IN THIS ISSUE
~~~ News Snaps from Ireland
~~~ New free resources at the site
~~~ Getting Married in Ireland by Anne Lanier
~~~ Retiring in Ireland
~~~ Going Home - a poem by Charlene Cason
~~~ Gaelic Phrases of the Month
~~~ Monthly free competition result
I hope you all had a happy and peaceful Saint
Patrick's Day! The celebrations in Ireland were
huge again with festivities going on for an
Many thanks to Anne Lanier for her article about
getting married in Ireland. We have also reprinted
our article about retiring in Ireland, which is
also relevant if you want to relocate here to
Why don't YOU submit an article, story or poem
for the next edition!
until next time,
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NEWS SNAPS FROM IRELAND
SMOKING BAN IS IMPLEMENTED IN IRELAND
March 29th saw the introduction in Ireland of a
country-wide ban on smoking in the workplace.
The ban includes all premises where work is
carried out including pubs, hotels and
restaurants. Despite prolonge lobbying from Pub
owners and hoteliers the Government has pressed
ahead with the innovative health measure that it
claims will save up to 150 lives annually. Similar
measures have already been implemented in
California and New York. Dublin was inundated
with news correspondents and media staff from
around the world to report on the Irish smoking
ban. Norway and Finland are among the other EU
states who are likely to follow the Irish example.
Informal polls in Britain suggest that as many
as 75% of the people living there would support
a similar ban in the UK.
A new Office of Tobacco Control has been set up
to monitor compliance with the new laws. Pub
owners who consistently flout the new regulations
risk having their pub licence revoked.
DRAMATIC FALL IN ASYLUM APPLICATIONS
New laws that have recently been introduced appear
to be having the effect of reducing the number of
applications for asylum in Ireland. Recent
legislation removed the right of parents of
children born in Ireland to automatic citizenship.
Restrictions on the ability of asylum seekers to
claim welfare have also received EU backing.
Applications for asylum during January and February
of 2004 are 60% less than those of 2003. 755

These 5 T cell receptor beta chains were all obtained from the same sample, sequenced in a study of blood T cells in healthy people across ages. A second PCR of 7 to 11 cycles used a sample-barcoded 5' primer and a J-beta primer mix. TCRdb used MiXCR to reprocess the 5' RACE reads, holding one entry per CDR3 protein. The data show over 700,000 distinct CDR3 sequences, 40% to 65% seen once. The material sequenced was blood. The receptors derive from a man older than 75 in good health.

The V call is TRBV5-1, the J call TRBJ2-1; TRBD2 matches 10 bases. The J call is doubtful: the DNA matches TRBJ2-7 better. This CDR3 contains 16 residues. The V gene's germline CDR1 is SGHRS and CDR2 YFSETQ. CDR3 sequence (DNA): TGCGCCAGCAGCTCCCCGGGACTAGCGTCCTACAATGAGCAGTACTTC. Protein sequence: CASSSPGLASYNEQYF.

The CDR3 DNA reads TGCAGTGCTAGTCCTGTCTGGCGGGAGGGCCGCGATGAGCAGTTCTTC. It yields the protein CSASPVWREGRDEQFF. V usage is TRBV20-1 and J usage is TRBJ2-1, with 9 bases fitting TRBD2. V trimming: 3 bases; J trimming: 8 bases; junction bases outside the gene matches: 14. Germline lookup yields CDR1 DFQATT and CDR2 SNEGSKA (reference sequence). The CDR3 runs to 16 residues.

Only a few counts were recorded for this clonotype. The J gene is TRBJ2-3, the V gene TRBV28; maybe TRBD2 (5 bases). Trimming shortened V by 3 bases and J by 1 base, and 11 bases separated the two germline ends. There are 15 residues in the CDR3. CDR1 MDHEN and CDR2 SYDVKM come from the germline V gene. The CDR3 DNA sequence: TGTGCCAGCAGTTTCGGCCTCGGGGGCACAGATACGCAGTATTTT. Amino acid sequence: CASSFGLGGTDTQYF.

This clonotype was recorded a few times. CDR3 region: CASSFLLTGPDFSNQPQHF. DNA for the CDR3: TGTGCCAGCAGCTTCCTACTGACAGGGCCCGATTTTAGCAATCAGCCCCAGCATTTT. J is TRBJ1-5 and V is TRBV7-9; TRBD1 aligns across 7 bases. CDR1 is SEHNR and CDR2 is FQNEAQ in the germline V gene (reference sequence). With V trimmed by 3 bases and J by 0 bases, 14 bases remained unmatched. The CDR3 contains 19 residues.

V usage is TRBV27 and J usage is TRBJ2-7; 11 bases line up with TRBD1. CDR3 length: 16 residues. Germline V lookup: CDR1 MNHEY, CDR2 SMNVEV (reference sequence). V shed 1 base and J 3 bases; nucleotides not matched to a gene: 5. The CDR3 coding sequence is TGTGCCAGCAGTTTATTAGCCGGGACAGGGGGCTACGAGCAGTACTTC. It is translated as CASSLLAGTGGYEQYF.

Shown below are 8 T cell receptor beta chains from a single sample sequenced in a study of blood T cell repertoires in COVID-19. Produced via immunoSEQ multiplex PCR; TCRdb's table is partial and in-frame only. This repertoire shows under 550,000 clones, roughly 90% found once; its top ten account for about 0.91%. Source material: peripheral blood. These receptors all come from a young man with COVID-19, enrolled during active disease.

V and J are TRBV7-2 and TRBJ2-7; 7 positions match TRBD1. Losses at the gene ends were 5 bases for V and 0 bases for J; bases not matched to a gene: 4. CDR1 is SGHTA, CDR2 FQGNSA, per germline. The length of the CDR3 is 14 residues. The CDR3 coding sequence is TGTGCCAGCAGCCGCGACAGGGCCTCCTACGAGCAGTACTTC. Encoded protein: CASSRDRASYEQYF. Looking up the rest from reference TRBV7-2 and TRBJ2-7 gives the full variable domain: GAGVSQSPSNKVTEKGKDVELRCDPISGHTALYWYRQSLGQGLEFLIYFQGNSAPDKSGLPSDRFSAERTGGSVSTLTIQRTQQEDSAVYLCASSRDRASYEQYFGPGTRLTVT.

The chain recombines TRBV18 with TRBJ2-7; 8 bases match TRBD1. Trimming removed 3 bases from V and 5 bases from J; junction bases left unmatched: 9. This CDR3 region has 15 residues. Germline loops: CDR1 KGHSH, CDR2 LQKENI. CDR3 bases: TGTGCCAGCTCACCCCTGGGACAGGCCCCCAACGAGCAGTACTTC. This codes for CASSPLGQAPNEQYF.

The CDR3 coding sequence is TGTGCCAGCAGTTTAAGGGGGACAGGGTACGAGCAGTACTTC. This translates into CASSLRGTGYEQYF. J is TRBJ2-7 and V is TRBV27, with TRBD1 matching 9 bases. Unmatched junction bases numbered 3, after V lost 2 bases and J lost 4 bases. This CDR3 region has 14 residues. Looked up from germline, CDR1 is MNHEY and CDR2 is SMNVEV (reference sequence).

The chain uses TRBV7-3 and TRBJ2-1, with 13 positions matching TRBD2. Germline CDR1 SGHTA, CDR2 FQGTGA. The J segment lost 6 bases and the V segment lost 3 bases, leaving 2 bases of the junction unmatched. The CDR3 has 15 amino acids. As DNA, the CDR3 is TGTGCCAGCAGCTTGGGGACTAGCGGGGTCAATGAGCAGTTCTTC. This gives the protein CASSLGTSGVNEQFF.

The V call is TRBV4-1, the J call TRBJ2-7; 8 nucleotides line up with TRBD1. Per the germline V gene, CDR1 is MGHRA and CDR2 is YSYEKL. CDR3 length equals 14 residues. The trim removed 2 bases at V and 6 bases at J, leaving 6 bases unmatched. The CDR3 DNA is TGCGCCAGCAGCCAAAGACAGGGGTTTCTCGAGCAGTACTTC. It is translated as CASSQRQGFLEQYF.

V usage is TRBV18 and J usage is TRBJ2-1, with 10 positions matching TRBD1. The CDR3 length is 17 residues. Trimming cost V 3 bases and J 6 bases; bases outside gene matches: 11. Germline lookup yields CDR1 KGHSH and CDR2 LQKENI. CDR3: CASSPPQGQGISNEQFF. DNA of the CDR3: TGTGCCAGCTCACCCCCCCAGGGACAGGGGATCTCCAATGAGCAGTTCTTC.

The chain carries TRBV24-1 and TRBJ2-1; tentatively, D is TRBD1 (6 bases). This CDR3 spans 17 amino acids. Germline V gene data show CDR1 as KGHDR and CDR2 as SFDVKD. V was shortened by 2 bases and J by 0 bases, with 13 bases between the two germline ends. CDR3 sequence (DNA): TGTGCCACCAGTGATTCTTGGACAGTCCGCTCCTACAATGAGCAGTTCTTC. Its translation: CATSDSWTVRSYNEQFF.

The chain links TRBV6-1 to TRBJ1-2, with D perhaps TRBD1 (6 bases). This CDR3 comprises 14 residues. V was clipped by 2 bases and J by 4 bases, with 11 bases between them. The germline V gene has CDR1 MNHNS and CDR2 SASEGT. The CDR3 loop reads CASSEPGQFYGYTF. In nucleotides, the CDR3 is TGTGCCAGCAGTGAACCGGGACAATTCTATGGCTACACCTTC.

applications were made in this period in 2004
compared with 1926 in 2003. 161 illegal immigrants
have been deported so far in 2004, compared with
590 for the 12 months of 2003.
POSTAL STRIKE CAUSES CHAOS
A dispute between workers and management at An
Post, the Irish Post Office, has caused chaos
with the non-delivery of local mail as well as
the complete cessation of the delivery of
international mail in and out of the country. An
Post is in a poor financial situation and faces
insolvency later this year unless it can
dramatically improve its trading position.
IRISH PRESIDENCY OF THE EU FOCUSES ON CONSTITUTION
Hopes are rising that a new EU constitution may
be agreed during the Irish term of office as
President of the EU. Germany and Poland have
agreed to end a feud over voting rights that was
blocking progress. France are now also on-board.
US President George Bush is expected to visit
Ireland for an EU-US summit in June. Intensive
security arrangements are already under way.
EU TO ORDER SELLAFIELD INSPECTIONS
The British Government is facing an order to
clean up Sellafield, the controversial nuclear
processing plant at Cumbria, on the north-west
coast of England. Britain will now face an order
from the EU to allow inspectors to visit the
plant, to try to ascertain just how much
radioactive material is stored there.
Radioactivity is so high in the area surrounding
the storage facility that staff are only allowed
to work there for up to one hour per day.
Ireland is among several EU states that are
campaigning for the closure of the facility.
DUBLIN IS SIXTH BEST CITY IN EUROPE
A survey of the cities of the world has ranked
Dublin in 30th place in the world, and as 8th in
the EU. In the EU only Vienna, Copenhagen,
Amsterdam, Brussels, Berlin, Luxembourg and
Stockholm rate as having a better quality of life
than Dublin City. Top of the entire list are the
Swiss cities of Zurich and Geneva with Baghdad
being rated at the bottom of the list for obvious
The survey is based on the availability of public
transport, health services, housing and
SAINT PATRICK'S DAY CELEBRATED WORLDWIDE
More than 1.2 Million people in Ireland are
estimated to have participated in the Saint
Patrick's day celebrations this year, making it
one of the biggest in recent years. Parades in
New York and Chicago were mirrored in Sydney,
Newfoundland and around the world.
IRISH RUGBY TEAM CLAIMS TRIPLE CROWN
The Irish rugby team defeated Wales, Scotland
and world-champions England to claim its first
'triple-crown' in nearly two decades.
Voice your opinion on these news issues here:
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NEW COATS OF ARMS ADDED TO THE GALLERY:
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C: Callon, Crowe, MacConmara
View the Gallery here:
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GETTING MARRIED IN IRELAND by Anne Lanier
Have you ever considered having your dream
wedding in Ireland?
You are not alone. The days of quickie Vegas
weddings, cookie-cutter ceremonies and the boring,
corporate hotel reception are on the way out.
Modern couples want a unique wedding location and
vacation they can enjoy together with their
intimate circle of family and close friends.
While the average American wedding can easily cost
US$20,000 for just one evening, couples are
finding they can spend four days celebrating with
their guests in Ireland for half of that cost.
It is no surprise that so many American couples
and international celebrities are opting to escape
to Ireland for their dream weddings. The short,
five hour flight from the US makes it both
accessible and irresistible. And a destination
wedding takes the pressure off the couple and
their families because no one is hosting from
their home or hometown, so local distractions are
immediately eliminated setting the scene for a